I can’t tell you how many times I’ve heard friends say “I can’t really afford French wine.” Even after I suggest that there are plenty of French wines under twenty bucks, they’re still liable to complain that they can’t really afford “good French wine.”
Whenever I have that conversation I find myself wishing I had a backpack full of wines from the Languedoc handy. I’d whip out a bottle and a corkscrew like a gunslinger from the wild west and set them straight once and for all.
The Languedoc has been the historical home to most of France’s low-end table wine for decades, and indeed still is. But this massive appellation in the southeast of the country has also been home to hundreds of small family estates whose humble wines continue to be some of the country’s best, and least appreciated values.
Domaine de Nizas does not quite fit the profile of most of those old country estates. It is neither old (established in 1998), nor run by a quaint family who has been farming the area for centuries (it is owned by American John Goelet, who also owns Clos du Val winery in Napa and Taltarni winery in Australia, among others). But for all of its shiny newness, this estate is making wines that fit the profile of what I have come to love about the Languedoc: solid, characterful, delicious, and relatively inexpensive.
Goelet, along with Clos du Val president Bernard Portet purchased the Nizas estate in may of 1998 and spent the next two years reworking the property — replanting portions of the vineyards, retrellising others, and retrofitting the winemaking facilities on site. During these early years, and until their own were ready, they made the estate’s wine at the facilities of a nearby winery. In 2001, with its own facilities in operation Nizas first started importing its wines to the United States.
Despite its association with a “Big American Brand” Nizas is really quite small. While it might be a newcomer to the area, the domaine seems focused on making quality wines that represent the best of what the region has to offer. All of the wines are made from 100% estate grown grapes from the roughly 140 acres on the estate. Nizas grows Syrah, Mourvedre, Grenache Noir, Carignane, Sauvignon Blanc, Cabernet Sauvignon, Merlot, Cinsault, nearly all of which it picks, sorts, and de-stems by hand before fermenting in small lots. For some wines, including their Carignane, they use the painstaking and nerve-wracking carbonic maceration process in which the whole grapes begin fermenting within their own skins. Oak (most often from large, old barrels) is used judiciously and only on certain wines. The Carignane, for instance, is fermented in cement tanks and aged only in stainless steel.
In addition to the wines below, the winery produces a rose (which I have had on another occasion and found to be good) as well as a Vin de Pays d’Oc called “Mosaique.”
Full disclosure: I received these wines as press samples.
2005 Domaine de Nizas Sauvignon Blanc Vin de Pays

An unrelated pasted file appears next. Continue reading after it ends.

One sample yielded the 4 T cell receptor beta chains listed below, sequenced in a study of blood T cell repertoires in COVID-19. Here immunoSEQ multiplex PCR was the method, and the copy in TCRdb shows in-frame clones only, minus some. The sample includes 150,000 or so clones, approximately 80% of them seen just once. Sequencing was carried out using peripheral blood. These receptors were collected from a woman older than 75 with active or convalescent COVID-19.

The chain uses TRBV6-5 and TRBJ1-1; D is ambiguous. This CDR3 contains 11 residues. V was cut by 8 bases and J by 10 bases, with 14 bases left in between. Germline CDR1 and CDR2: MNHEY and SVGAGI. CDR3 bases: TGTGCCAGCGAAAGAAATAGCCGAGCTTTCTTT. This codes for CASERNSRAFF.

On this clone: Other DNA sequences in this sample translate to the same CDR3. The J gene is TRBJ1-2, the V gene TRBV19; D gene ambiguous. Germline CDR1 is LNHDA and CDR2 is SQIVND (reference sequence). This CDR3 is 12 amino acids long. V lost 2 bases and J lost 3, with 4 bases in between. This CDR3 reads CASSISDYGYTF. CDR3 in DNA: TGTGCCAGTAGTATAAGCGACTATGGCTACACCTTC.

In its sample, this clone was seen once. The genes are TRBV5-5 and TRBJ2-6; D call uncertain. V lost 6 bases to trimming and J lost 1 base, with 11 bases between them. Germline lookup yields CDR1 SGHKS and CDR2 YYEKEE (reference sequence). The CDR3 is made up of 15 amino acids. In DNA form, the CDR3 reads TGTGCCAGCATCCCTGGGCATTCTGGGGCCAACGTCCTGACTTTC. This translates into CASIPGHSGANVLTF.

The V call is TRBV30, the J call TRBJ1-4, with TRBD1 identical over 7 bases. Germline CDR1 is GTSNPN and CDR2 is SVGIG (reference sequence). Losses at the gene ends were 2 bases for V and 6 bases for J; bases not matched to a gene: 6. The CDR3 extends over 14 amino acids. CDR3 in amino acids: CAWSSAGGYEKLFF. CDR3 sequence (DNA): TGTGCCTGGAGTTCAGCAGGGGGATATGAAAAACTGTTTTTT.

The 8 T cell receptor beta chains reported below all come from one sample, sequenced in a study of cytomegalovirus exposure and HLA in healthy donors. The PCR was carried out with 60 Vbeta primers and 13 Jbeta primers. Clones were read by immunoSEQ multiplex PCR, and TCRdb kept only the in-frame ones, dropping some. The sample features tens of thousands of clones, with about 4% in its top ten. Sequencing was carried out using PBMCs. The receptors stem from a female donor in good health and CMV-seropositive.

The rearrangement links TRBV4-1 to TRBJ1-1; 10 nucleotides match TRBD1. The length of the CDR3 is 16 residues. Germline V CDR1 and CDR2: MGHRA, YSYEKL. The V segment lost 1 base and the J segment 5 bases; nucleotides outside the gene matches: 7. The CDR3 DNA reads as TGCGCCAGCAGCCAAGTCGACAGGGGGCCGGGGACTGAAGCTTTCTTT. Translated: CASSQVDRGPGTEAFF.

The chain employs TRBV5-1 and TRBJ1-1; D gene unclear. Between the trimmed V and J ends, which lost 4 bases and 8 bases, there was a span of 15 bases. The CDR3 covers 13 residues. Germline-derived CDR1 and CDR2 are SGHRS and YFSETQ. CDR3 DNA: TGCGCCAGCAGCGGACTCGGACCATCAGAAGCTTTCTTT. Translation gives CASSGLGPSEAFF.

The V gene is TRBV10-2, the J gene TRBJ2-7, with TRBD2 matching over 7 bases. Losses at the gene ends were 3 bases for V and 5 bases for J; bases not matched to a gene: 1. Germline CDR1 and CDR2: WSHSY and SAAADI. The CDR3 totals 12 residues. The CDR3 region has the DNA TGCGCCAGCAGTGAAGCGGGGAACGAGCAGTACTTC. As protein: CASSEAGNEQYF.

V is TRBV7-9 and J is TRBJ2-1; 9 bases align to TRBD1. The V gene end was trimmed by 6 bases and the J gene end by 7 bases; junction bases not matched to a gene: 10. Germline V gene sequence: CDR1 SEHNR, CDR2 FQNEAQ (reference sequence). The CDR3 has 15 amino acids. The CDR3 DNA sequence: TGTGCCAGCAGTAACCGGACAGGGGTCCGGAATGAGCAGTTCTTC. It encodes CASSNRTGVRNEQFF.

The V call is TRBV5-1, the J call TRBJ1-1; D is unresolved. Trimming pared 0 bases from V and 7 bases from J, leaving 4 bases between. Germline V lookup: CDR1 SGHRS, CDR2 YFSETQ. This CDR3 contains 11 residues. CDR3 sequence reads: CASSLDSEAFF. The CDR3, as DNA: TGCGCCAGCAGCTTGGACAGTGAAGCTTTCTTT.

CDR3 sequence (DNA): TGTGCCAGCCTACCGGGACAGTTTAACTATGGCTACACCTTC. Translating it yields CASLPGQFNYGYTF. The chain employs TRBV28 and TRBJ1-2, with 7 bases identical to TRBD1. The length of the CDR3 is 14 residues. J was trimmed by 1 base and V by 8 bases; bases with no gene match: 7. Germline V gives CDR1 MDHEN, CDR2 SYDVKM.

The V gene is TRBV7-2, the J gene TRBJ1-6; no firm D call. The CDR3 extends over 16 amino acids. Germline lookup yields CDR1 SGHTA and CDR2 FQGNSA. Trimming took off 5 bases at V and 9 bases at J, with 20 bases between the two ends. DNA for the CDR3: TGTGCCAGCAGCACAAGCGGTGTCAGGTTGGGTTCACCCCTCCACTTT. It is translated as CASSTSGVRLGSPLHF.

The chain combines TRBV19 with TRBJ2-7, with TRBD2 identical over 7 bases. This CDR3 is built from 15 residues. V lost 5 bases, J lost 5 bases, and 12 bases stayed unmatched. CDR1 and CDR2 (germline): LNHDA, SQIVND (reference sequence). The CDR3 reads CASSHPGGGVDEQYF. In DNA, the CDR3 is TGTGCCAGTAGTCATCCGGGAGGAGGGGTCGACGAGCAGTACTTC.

A light blonde-gold color in the glass, this wine smells of golden apples and citrus. In the mouth it offers tangy apple flavors with hints of tart orange peel and reasonably good acidity, but lacks any dynamism or complexity that would merit attention. There’s nothing really wrong with this wine, but nothing really interesting, either. 1900 cases made. Score: 8/8.5 Cost: $10. Where to Buy?
2001 Domaine de Nizas “Mas Salleles” Vin de Pays
Dark garnet in color, this mix of Cabernet, Syrah, and Merlot has a gamey nose with slight barnyard aromas mixing with a pleasant, herbal garrigue. In the mouth it has a beautiful smoky aspect as it sits nicely balanced on the tongue with redcurrant and tart plum flavors mixing with the distinct signature of oak that manages to keep some restraint. The wine finishes a bit shorter than I might light, but this is one of my few complaints. 4300 cases made. Score: 8.5/9 Cost: $11. Where to Buy?
2001 Domaine de Nizas Coteaux du Languedoc
Dark ruby in the glass this blend of Syrah, Mourvedre, and Grenache Noir has a nose of salami and smoked meats with just the hint of a floral high note. In the mouth it has a lovely acid balance and a delicious swirling mix of cherry, sour plum, smoke and finally cedar qualities that linger into a substantial finish. Excellent, and a fantastic value. 3200 cases made. Score: 9 Cost: $18. Where to Buy?
2002 Domaine de Nizas Coteaux du Languedoc
Dark garnet in the glass, this wine smells of smoky meats, dark cherry and redcurrant fruit. In the mouth it possesses nice balance and a smooth texture on the palate with an earthy aspect. Primary flavors of black cherry and redcurrant mix with spice box and leather notes through a nice long finish touched by very light, smooth tannins. Score: 8.5/9 Cost: $18. Where to Buy?
2004 Domaine de Nizas Carignane Vielle Vignes, Vin de Pays
Dark garnet in color, this 100% Carignane wine from 50-year-old vines has a nose of cassis and blueberry fruit. In the mouth it possesses a lovely texture and weight, but shows simpler flavors of black currant and grapey fruit that are enjoyable but don’t evolve much complexity across the palate. This is a pleasant wine — worth drinking, but not something I get very excited about. 1100 cases made. Score: 8.5 Cost: $13. Where to Buy?